Terahertz (THz) waves fall between microwave and infrared radiation in the electromagnetic spectrum, oscillating at frequencies of between 100 billion and 30 trillion cycles per second. These waves are prized for their distinctive properties: they can penetrate paper, clothing, wood and walls, as well as detect air pollution. THz sources could revolutionize security and medical imaging systems. What’s more, their ability to carry vast quantities of data could hold the key to faster wireless communications.
THz waves are a type of non-ionizing radiation, meaning they pose no risk to human health. The technology is already used in some airports to scan passengers and detect dangerous objects and substances.
Despite holding great promise, THz waves are not widely used because they are costly and cumbersome to generate. But new technology developed by researchers at EPFL could change all that. The team at the Power and Wide-band-gap Electronics Research Laboratory (POWERlab), led by Prof. Elison Matioli, built a nanodevice that can generate extremely high-power signals in just a few picoseconds, or one trillionth of a second, which produces high-power THz waves.
The technology, which can be mounted on a chip or a flexible medium, could one day be installed in smartphones and other hand-held devices. The work first-authored by Mohammad Samizadeh Nikoo, a Ph.D. student at the POWERlab, has been published in the journal Nature.
How it works
The compact, inexpensive, fully electric nanodevice generates high-intensity waves from a tiny source in next to no time. It works by producing a powerful “spark,” with the voltage spiking from 10 V (or lower) to 100 V in the range of a picosecond. The device is capable of generating this spark almost continuously, meaning it can emit up to 50 million signals every second. When hooked up to antennas, the system can produce and radiate high-power THz waves.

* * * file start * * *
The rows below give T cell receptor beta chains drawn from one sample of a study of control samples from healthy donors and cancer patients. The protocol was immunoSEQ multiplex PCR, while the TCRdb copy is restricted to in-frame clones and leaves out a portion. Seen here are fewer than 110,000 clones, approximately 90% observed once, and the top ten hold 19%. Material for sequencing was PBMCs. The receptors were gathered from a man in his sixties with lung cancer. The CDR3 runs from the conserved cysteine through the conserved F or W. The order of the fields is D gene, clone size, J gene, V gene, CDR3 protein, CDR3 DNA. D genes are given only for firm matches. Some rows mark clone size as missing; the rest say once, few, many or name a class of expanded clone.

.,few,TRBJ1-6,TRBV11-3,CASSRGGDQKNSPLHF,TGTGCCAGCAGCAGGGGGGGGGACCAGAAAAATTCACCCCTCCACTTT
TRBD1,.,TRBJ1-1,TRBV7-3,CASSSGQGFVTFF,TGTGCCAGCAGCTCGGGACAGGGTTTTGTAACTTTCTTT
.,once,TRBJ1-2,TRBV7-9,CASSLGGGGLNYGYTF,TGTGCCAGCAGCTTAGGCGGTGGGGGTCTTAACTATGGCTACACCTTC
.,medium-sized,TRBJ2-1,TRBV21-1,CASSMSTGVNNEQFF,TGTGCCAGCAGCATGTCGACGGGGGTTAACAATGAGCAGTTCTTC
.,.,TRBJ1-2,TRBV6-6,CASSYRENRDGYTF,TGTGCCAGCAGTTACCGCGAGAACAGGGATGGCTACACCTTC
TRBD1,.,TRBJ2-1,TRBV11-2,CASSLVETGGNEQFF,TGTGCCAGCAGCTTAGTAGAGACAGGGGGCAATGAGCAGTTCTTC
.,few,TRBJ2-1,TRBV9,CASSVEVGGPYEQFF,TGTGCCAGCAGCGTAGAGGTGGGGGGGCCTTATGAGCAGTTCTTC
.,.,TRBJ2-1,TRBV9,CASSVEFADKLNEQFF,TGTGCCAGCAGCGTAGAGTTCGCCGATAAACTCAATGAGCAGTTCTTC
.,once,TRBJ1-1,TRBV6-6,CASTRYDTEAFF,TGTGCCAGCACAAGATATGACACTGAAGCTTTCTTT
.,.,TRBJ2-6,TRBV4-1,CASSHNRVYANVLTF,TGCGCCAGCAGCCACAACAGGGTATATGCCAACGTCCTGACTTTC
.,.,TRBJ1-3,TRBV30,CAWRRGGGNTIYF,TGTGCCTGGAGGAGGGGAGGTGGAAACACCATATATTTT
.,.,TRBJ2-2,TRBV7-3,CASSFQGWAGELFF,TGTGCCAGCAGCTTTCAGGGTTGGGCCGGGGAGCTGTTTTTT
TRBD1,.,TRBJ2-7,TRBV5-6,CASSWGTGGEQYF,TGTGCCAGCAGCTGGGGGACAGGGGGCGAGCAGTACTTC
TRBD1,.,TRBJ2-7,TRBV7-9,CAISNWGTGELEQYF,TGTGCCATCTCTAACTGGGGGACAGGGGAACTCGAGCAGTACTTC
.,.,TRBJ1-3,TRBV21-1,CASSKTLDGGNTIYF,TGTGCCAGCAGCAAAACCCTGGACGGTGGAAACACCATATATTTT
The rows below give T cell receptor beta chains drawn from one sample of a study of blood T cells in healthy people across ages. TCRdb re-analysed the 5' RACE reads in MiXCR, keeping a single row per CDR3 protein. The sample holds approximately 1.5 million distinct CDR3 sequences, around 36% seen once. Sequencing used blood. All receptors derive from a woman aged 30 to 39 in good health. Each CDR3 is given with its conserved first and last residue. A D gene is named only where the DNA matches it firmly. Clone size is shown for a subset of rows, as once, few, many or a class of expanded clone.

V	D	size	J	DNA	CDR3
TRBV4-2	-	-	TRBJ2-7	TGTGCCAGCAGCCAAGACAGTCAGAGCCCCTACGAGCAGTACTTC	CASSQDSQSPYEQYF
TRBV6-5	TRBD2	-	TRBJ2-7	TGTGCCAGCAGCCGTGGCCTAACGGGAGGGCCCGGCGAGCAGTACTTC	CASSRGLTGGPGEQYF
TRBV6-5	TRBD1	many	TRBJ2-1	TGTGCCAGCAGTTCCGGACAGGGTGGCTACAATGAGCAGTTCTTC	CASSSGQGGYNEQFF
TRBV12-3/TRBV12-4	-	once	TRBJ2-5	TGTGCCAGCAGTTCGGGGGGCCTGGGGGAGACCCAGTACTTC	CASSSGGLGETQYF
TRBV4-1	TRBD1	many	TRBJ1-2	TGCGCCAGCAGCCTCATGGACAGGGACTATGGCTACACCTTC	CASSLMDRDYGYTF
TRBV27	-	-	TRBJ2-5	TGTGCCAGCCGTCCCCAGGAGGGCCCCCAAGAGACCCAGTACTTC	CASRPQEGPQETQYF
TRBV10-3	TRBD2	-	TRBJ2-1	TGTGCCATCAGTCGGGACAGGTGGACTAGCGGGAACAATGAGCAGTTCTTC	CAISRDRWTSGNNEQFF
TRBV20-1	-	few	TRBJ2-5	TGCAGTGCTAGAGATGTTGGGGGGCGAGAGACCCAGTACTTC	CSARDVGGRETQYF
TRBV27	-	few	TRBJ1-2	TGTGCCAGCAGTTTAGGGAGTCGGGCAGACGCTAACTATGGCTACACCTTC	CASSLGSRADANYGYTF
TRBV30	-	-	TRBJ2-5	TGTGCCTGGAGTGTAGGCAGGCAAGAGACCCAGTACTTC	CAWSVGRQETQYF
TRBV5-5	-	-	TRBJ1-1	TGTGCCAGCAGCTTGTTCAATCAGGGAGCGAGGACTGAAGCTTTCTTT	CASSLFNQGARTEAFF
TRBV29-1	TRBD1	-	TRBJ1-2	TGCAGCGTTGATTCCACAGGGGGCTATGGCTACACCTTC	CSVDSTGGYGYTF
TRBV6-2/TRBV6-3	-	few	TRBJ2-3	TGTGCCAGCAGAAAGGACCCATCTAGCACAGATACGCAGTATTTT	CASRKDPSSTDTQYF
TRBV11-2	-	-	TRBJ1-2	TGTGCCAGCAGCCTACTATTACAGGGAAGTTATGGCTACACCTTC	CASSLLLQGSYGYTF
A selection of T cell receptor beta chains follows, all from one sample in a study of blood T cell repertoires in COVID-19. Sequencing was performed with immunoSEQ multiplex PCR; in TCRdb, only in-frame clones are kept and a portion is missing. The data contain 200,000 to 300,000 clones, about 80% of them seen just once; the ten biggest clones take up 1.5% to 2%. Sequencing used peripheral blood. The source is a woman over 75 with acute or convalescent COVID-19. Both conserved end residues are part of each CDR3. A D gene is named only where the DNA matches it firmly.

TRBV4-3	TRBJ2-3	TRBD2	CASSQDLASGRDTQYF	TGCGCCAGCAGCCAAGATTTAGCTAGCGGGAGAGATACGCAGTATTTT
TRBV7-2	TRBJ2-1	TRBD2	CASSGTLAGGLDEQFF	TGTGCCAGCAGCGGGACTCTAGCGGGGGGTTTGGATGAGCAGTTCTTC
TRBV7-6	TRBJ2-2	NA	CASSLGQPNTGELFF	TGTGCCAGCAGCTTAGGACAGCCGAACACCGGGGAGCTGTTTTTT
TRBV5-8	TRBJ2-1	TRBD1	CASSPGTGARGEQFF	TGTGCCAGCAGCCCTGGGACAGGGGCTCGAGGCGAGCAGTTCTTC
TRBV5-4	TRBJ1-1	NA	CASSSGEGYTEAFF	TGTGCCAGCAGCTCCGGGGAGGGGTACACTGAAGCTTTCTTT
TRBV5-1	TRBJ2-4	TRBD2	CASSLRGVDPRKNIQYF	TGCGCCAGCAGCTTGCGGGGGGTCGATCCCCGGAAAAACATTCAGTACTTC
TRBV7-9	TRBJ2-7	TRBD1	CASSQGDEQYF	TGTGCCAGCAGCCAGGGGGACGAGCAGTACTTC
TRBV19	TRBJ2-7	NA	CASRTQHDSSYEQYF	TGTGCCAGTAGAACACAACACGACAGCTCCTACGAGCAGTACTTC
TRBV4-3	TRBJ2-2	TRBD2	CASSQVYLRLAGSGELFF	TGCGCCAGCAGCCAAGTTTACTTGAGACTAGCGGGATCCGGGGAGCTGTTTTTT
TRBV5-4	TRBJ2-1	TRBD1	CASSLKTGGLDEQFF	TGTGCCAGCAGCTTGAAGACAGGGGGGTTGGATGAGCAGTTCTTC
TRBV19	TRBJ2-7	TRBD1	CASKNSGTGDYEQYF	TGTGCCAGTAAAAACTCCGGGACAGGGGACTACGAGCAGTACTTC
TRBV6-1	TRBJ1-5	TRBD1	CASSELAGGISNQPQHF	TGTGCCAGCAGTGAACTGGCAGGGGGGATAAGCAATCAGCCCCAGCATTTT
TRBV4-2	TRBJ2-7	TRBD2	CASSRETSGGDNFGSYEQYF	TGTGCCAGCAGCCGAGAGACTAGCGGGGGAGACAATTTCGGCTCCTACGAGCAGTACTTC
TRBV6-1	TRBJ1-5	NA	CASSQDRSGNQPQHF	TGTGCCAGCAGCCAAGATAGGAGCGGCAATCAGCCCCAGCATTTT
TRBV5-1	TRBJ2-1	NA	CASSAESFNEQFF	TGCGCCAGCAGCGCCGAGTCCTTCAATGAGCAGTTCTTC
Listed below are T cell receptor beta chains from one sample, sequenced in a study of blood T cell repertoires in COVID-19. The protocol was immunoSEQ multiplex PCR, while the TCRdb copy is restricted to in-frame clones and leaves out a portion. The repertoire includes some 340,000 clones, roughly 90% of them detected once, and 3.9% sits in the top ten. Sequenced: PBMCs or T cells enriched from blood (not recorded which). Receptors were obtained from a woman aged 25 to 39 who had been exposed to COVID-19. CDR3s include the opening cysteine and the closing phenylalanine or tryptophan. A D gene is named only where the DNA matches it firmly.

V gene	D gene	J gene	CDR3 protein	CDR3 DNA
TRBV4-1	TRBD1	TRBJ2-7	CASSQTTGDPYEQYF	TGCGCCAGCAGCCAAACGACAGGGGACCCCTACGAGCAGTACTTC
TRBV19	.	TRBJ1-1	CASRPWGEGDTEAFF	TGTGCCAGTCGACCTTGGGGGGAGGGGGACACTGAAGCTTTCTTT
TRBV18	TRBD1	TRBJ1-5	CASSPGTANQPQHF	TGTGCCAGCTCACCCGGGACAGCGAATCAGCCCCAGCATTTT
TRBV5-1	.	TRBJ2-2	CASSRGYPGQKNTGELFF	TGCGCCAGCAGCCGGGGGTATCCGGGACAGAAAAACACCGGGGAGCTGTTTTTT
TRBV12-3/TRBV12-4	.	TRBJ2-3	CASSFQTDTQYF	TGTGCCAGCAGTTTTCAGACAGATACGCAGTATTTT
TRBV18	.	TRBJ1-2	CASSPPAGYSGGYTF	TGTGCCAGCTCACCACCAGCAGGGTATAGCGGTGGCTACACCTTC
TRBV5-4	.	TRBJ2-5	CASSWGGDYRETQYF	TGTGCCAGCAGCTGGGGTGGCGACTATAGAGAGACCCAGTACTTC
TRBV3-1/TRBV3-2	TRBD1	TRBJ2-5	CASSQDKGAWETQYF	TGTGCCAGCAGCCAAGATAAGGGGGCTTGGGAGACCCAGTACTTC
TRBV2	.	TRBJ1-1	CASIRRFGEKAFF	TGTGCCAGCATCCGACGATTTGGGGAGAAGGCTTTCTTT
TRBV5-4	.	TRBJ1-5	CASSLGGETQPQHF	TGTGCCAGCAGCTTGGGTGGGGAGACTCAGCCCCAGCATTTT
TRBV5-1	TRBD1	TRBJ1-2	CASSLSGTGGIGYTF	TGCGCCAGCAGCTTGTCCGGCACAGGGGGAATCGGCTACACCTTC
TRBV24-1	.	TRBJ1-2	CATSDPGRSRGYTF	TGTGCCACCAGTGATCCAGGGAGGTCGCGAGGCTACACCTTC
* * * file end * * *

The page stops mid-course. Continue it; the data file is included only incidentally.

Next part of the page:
The device consists of two metal plates situated very close together, down to 20 nanometers apart. When a voltage is applied, electrons surge towards one of the plates, where they form a nanoplasma. Once the voltage reaches a certain threshold, the electrons are emitted almost instantly to the second plate. This rapid movement enabled by such fast switches creates a high-intensity pulse that produces high-frequency waves.
Conventional electronic devices are only capable of switching at speeds of up to one volt per picosecond—too slow to produce high-power THz waves.
The new nanodevice, which can be more than ten times faster, can generate both high-energy and high-frequency pulses. “Normally, it’s impossible to achieve high values for both variables,” says Matioli. “High-frequency semiconductor devices are nanoscale in size. They can only cope with a few volts before breaking out. High-power devices, meanwhile, are too big and slow to generate terahertz waves. Our solution was to revisit the old field of plasma with state-of-the-art nanoscale fabrication techniques to propose a new device to get around those constraints.”
According to Matioli, the new device pushes all the variables to the extreme: “High-frequency, high-power and nanoscale aren’t terms you’d normally hear in the same sentence.”
“These nanodevices, on one side, bring an extremely high level of simplicity and low-cost, and on the other side, show an excellent performance. In addition, they can be integrated with other electronic devices such as transistors. Considering these unique properties, nanoplasma can shape a different future for the area of ultra-fast electronics,” says Samizadeh.
The technology could have wide-ranging applications beyond generating THz waves. “We’re pretty sure there’ll be more innovative applications to come,” adds Matioli.